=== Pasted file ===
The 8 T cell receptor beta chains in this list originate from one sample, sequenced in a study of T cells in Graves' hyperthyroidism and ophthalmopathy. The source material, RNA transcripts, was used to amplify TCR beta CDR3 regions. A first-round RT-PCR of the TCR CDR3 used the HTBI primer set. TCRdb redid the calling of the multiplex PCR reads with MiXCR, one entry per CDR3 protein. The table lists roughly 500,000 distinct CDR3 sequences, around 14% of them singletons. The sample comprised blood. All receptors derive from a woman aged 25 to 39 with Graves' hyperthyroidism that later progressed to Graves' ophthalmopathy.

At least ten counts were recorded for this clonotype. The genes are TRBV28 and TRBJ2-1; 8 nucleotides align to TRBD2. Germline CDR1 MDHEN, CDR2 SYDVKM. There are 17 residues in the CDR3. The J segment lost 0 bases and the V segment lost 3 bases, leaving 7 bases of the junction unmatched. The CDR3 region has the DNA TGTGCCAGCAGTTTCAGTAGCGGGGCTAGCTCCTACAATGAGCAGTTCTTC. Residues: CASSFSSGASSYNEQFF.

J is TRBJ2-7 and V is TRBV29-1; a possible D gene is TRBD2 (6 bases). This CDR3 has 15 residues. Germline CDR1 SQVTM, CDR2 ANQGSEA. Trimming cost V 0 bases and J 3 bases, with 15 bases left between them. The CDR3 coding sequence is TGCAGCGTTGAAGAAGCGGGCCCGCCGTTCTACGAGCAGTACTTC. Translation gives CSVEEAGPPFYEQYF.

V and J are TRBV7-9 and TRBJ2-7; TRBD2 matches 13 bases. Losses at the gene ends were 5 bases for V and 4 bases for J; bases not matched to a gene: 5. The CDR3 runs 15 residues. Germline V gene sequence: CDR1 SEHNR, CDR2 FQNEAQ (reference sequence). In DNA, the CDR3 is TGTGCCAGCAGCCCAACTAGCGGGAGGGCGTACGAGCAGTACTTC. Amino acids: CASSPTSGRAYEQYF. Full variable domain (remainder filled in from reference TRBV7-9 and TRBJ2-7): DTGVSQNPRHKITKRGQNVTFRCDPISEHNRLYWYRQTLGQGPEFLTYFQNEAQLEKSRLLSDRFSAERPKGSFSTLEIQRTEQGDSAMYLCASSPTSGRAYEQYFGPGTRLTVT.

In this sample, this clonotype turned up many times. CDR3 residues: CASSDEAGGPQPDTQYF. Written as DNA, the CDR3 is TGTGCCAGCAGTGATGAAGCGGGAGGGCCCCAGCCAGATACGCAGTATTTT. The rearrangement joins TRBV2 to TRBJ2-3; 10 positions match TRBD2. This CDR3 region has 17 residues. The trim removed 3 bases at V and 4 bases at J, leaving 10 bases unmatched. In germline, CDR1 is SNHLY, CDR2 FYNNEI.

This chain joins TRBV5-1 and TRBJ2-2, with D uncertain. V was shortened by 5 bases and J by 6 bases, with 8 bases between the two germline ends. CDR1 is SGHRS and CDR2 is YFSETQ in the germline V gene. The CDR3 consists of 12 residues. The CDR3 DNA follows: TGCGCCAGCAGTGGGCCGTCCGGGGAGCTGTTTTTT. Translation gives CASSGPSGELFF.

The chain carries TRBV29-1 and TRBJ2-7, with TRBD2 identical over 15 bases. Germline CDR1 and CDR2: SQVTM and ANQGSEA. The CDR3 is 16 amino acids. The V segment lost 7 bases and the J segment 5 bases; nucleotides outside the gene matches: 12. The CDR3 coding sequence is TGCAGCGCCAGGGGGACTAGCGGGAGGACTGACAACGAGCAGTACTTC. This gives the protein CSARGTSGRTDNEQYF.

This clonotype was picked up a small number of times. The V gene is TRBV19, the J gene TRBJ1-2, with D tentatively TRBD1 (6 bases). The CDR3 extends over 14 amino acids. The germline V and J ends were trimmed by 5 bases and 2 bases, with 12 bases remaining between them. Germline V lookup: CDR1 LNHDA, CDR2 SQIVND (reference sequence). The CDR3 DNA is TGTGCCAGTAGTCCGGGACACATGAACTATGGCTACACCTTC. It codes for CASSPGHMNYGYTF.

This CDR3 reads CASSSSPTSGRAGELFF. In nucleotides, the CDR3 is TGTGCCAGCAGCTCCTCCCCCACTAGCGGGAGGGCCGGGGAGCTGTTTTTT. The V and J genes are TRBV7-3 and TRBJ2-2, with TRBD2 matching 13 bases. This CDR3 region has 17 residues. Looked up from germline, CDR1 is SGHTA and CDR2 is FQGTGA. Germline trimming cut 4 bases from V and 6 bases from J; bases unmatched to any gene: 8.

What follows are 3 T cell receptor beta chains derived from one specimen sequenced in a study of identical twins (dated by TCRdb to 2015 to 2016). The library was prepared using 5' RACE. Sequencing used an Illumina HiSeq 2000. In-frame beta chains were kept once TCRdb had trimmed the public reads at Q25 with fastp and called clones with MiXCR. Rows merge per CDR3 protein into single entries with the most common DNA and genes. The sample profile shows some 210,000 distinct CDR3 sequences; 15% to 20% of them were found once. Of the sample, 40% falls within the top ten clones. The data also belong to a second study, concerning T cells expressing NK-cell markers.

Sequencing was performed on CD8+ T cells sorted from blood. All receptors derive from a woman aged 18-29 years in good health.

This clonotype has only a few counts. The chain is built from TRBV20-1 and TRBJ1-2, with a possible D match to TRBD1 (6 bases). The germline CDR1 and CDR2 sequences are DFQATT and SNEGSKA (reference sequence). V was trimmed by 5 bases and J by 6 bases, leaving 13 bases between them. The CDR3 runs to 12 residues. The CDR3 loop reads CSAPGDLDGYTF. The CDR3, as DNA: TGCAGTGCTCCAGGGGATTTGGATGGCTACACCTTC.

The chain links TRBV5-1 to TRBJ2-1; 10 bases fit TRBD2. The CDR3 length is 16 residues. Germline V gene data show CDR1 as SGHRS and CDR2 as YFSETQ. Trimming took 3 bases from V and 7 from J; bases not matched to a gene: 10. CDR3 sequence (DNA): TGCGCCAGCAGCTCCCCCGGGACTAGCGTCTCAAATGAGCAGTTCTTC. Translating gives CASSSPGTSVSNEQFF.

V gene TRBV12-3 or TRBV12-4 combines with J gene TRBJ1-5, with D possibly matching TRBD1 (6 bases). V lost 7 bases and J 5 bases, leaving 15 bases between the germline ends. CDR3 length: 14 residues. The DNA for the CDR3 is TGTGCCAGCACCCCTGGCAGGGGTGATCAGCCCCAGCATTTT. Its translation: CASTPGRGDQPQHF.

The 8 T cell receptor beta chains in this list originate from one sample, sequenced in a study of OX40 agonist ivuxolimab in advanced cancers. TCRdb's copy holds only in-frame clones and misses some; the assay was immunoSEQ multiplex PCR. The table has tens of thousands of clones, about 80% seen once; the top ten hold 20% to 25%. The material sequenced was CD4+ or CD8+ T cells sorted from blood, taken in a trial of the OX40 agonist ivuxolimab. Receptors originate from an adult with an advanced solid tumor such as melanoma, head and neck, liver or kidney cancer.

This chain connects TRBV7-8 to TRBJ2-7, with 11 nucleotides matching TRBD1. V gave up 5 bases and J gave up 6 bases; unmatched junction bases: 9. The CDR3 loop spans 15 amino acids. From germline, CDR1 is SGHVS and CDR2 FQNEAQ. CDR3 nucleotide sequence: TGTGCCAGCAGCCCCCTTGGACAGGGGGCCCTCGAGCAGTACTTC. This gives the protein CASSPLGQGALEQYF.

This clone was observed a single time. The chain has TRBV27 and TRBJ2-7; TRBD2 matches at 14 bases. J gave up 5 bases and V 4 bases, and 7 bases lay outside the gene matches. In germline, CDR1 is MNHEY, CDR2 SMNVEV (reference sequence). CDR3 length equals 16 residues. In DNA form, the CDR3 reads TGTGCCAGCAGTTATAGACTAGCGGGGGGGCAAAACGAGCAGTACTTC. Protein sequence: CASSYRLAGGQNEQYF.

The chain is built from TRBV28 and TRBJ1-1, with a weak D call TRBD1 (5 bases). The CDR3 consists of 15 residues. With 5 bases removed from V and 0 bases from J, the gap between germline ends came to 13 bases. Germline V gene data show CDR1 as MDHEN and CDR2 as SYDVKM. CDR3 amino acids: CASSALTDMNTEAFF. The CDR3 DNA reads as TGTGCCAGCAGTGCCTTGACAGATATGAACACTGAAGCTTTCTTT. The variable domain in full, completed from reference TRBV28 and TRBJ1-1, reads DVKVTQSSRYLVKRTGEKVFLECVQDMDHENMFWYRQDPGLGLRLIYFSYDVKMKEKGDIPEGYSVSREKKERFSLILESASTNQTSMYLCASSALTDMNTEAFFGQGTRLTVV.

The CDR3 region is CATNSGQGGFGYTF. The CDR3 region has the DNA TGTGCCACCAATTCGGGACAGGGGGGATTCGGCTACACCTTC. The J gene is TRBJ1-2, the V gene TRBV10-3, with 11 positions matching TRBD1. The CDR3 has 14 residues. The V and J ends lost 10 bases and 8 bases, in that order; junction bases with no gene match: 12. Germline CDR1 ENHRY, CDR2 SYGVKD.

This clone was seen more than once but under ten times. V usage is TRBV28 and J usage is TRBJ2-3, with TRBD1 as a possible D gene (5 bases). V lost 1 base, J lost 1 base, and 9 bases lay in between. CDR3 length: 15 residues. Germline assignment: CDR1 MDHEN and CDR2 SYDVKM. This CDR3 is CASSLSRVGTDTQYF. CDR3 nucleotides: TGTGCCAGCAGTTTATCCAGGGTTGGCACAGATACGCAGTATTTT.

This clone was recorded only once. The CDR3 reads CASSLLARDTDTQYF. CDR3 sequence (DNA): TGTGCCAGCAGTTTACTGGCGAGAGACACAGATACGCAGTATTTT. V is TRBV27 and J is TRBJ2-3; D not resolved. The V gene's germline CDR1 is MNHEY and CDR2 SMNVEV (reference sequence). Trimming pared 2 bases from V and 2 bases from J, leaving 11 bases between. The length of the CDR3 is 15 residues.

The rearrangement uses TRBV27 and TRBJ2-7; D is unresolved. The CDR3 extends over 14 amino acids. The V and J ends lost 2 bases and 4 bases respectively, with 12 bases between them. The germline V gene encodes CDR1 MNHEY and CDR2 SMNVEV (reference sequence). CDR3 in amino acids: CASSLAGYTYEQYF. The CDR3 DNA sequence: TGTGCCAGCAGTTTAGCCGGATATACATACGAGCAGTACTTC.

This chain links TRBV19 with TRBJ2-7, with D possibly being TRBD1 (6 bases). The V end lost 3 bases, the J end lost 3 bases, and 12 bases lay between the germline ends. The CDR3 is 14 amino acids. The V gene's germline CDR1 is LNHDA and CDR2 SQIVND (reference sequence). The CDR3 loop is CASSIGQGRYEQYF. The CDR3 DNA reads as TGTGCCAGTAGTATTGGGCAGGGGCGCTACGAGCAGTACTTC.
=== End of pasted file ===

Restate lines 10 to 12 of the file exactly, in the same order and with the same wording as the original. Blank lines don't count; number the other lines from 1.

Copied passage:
What follows are 3 T cell receptor beta chains derived from one specimen sequenced in a study of identical twins (dated by TCRdb to 2015 to 2016). The library was prepared using 5' RACE. Sequencing used an Illumina HiSeq 2000. In-frame beta chains were kept once TCRdb had trimmed the public reads at Q25 with fastp and called clones with MiXCR. Rows merge per CDR3 protein into single entries with the most common DNA and genes. The sample profile shows some 210,000 distinct CDR3 sequences; 15% to 20% of them were found once. Of the sample, 40% falls within the top ten clones. The data also belong to a second study, concerning T cells expressing NK-cell markers.

Sequencing was performed on CD8+ T cells sorted from blood. All receptors derive from a woman aged 18-29 years in good health.

This clonotype has only a few counts. The chain is built from TRBV20-1 and TRBJ1-2, with a possible D match to TRBD1 (6 bases). The germline CDR1 and CDR2 sequences are DFQATT and SNEGSKA (reference sequence). V was trimmed by 5 bases and J by 6 bases, leaving 13 bases between them. The CDR3 runs to 12 residues. The CDR3 loop reads CSAPGDLDGYTF. The CDR3, as DNA: TGCAGTGCTCCAGGGGATTTGGATGGCTACACCTTC.